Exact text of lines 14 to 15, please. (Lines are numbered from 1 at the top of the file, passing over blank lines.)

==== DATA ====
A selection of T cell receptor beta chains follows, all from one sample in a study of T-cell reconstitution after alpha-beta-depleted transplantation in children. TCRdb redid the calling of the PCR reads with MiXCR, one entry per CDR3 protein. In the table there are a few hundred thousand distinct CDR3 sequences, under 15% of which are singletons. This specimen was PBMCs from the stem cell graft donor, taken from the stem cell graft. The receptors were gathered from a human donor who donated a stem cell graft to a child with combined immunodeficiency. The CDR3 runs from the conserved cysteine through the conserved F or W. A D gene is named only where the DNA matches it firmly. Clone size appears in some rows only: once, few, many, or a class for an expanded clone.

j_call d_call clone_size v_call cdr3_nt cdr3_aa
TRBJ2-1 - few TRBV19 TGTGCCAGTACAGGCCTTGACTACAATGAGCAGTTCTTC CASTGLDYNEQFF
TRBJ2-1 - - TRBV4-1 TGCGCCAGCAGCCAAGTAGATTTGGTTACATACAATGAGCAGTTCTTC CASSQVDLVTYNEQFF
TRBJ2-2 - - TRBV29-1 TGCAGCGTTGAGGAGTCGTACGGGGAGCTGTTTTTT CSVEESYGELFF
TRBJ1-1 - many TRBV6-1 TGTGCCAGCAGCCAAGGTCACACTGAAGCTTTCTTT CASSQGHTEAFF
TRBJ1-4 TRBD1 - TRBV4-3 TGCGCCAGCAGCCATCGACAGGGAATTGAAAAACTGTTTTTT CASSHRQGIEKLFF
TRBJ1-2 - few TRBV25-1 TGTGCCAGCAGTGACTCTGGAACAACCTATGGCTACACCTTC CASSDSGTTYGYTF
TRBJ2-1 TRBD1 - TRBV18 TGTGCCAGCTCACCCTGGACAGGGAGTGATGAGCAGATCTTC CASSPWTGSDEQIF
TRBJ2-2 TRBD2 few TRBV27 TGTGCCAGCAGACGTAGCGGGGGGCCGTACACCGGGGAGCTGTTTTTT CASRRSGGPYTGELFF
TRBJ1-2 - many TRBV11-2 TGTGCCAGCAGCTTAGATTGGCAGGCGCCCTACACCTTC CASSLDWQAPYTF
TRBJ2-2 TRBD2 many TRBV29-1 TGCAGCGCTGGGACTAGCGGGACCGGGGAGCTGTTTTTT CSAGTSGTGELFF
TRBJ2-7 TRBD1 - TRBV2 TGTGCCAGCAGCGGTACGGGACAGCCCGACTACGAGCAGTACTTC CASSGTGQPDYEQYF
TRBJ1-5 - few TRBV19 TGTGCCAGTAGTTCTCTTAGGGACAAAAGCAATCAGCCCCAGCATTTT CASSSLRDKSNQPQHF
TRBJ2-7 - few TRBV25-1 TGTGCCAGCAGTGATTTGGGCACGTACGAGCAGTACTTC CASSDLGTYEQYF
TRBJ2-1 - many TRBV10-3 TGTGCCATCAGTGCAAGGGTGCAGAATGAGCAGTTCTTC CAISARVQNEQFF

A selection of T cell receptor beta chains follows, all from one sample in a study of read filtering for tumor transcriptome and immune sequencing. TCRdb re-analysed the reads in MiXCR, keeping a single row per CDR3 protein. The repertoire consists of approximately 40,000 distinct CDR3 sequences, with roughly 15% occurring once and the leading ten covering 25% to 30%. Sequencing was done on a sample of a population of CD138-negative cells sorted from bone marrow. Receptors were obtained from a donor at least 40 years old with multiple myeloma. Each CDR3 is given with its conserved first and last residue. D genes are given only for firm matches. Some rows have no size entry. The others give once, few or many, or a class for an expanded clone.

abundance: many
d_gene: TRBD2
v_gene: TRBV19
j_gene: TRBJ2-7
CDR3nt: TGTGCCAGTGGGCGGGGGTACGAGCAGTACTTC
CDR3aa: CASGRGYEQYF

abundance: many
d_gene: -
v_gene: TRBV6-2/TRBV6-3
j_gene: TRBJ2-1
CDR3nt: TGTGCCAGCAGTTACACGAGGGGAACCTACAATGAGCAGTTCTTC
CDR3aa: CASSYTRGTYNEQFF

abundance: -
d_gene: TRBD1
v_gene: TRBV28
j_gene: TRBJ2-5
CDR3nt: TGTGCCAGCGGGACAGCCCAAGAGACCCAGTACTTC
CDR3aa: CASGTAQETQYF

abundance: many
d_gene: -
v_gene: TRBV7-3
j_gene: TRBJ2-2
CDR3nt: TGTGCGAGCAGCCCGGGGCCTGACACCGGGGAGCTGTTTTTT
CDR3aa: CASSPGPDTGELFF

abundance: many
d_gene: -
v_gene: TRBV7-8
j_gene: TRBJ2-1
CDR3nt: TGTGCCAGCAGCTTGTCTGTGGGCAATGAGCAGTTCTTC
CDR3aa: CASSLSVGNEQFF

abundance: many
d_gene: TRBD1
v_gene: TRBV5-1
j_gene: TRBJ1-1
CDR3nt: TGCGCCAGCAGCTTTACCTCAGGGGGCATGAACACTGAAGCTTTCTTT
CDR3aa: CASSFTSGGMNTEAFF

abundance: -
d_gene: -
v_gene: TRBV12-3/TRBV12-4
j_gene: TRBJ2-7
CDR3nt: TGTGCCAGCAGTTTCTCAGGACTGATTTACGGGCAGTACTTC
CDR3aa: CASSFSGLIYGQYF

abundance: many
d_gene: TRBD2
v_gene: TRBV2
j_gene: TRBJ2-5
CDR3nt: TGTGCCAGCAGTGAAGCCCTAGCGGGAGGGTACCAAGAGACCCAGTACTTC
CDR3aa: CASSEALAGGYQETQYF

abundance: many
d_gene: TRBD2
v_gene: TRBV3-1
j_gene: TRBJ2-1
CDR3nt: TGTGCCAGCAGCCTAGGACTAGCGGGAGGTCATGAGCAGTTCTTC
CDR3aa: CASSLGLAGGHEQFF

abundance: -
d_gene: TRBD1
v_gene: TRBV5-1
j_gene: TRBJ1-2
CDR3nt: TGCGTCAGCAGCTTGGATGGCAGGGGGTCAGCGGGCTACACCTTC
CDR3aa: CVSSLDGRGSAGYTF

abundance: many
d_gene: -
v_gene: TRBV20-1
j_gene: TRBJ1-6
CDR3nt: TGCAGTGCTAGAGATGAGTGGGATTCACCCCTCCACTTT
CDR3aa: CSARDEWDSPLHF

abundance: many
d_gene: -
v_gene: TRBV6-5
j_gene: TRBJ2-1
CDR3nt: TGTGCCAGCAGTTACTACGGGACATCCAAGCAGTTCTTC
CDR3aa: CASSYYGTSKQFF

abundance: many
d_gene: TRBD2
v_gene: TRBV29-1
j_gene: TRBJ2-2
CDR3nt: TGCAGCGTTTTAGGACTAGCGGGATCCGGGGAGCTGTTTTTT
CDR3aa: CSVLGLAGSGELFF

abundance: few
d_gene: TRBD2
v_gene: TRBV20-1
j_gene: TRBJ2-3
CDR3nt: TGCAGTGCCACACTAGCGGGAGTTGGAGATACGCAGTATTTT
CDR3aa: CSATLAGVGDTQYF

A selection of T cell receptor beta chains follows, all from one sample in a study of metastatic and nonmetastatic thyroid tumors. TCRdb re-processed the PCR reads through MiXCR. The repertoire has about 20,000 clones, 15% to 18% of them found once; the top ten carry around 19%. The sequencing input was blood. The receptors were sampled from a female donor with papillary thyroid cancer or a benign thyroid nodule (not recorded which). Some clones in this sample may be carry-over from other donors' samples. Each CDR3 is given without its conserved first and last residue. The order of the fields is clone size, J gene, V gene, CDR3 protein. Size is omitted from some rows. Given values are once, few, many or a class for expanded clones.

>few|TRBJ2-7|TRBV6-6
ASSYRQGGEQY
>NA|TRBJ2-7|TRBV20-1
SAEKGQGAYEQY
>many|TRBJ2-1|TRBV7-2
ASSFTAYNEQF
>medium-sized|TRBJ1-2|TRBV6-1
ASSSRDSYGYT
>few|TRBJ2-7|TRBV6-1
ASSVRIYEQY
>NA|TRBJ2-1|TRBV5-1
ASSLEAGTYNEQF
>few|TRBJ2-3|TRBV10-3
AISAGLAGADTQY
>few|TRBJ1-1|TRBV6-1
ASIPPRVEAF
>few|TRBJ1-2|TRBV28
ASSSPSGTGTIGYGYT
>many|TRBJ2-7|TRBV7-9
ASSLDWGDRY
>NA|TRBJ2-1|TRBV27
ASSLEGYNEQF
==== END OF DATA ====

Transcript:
TRBJ1-5 - few TRBV19 TGTGCCAGTAGTTCTCTTAGGGACAAAAGCAATCAGCCCCAGCATTTT CASSSLRDKSNQPQHF
TRBJ2-7 - few TRBV25-1 TGTGCCAGCAGTGATTTGGGCACGTACGAGCAGTACTTC CASSDLGTYEQYF